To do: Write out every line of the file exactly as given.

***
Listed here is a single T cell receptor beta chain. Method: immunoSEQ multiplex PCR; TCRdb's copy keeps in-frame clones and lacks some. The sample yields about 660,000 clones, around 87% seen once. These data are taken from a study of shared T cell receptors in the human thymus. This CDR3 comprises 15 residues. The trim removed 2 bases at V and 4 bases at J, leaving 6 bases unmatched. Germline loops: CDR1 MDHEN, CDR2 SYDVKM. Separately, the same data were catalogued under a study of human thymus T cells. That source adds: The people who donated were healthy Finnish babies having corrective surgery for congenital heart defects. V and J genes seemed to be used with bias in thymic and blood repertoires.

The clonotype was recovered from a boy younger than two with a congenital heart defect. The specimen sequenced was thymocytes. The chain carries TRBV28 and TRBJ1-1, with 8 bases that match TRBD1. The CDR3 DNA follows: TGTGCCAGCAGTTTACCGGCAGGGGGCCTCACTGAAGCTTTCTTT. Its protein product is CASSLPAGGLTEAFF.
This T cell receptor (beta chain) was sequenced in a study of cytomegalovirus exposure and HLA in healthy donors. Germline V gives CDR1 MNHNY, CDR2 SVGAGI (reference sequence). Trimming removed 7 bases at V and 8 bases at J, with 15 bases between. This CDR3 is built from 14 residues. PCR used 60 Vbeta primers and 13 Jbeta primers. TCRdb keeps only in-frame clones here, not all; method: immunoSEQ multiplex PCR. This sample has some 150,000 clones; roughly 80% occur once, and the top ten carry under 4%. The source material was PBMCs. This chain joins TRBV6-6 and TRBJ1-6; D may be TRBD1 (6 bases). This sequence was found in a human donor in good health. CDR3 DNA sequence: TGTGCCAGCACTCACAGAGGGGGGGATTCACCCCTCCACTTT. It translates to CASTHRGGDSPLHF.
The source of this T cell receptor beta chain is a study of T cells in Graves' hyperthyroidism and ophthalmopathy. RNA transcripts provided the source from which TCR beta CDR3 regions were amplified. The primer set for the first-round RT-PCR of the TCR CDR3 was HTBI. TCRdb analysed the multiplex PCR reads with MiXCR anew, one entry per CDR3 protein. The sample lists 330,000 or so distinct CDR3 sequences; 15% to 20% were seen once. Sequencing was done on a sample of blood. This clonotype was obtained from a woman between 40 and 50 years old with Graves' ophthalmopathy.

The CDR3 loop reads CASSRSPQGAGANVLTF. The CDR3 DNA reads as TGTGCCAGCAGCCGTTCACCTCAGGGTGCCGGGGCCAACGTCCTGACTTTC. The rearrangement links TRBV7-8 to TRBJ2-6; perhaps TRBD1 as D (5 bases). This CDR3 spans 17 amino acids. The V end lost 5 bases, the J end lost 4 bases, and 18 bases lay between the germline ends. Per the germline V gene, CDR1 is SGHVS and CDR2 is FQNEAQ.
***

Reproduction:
Listed here is a single T cell receptor beta chain. Method: immunoSEQ multiplex PCR; TCRdb's copy keeps in-frame clones and lacks some. The sample yields about 660,000 clones, around 87% seen once. These data are taken from a study of shared T cell receptors in the human thymus. This CDR3 comprises 15 residues. The trim removed 2 bases at V and 4 bases at J, leaving 6 bases unmatched. Germline loops: CDR1 MDHEN, CDR2 SYDVKM. Separately, the same data were catalogued under a study of human thymus T cells. That source adds: The people who donated were healthy Finnish babies having corrective surgery for congenital heart defects. V and J genes seemed to be used with bias in thymic and blood repertoires.

The clonotype was recovered from a boy younger than two with a congenital heart defect. The specimen sequenced was thymocytes. The chain carries TRBV28 and TRBJ1-1, with 8 bases that match TRBD1. The CDR3 DNA follows: TGTGCCAGCAGTTTACCGGCAGGGGGCCTCACTGAAGCTTTCTTT. Its protein product is CASSLPAGGLTEAFF.
This T cell receptor (beta chain) was sequenced in a study of cytomegalovirus exposure and HLA in healthy donors. Germline V gives CDR1 MNHNY, CDR2 SVGAGI (reference sequence). Trimming removed 7 bases at V and 8 bases at J, with 15 bases between. This CDR3 is built from 14 residues. PCR used 60 Vbeta primers and 13 Jbeta primers. TCRdb keeps only in-frame clones here, not all; method: immunoSEQ multiplex PCR. This sample has some 150,000 clones; roughly 80% occur once, and the top ten carry under 4%. The source material was PBMCs. This chain joins TRBV6-6 and TRBJ1-6; D may be TRBD1 (6 bases). This sequence was found in a human donor in good health. CDR3 DNA sequence: TGTGCCAGCACTCACAGAGGGGGGGATTCACCCCTCCACTTT. It translates to CASTHRGGDSPLHF.
The source of this T cell receptor beta chain is a study of T cells in Graves' hyperthyroidism and ophthalmopathy. RNA transcripts provided the source from which TCR beta CDR3 regions were amplified. The primer set for the first-round RT-PCR of the TCR CDR3 was HTBI. TCRdb analysed the multiplex PCR reads with MiXCR anew, one entry per CDR3 protein. The sample lists 330,000 or so distinct CDR3 sequences; 15% to 20% were seen once. Sequencing was done on a sample of blood. This clonotype was obtained from a woman between 40 and 50 years old with Graves' ophthalmopathy.

The CDR3 loop reads CASSRSPQGAGANVLTF. The CDR3 DNA reads as TGTGCCAGCAGCCGTTCACCTCAGGGTGCCGGGGCCAACGTCCTGACTTTC. The rearrangement links TRBV7-8 to TRBJ2-6; perhaps TRBD1 as D (5 bases). This CDR3 spans 17 amino acids. The V end lost 5 bases, the J end lost 4 bases, and 18 bases lay between the germline ends. Per the germline V gene, CDR1 is SGHVS and CDR2 is FQNEAQ.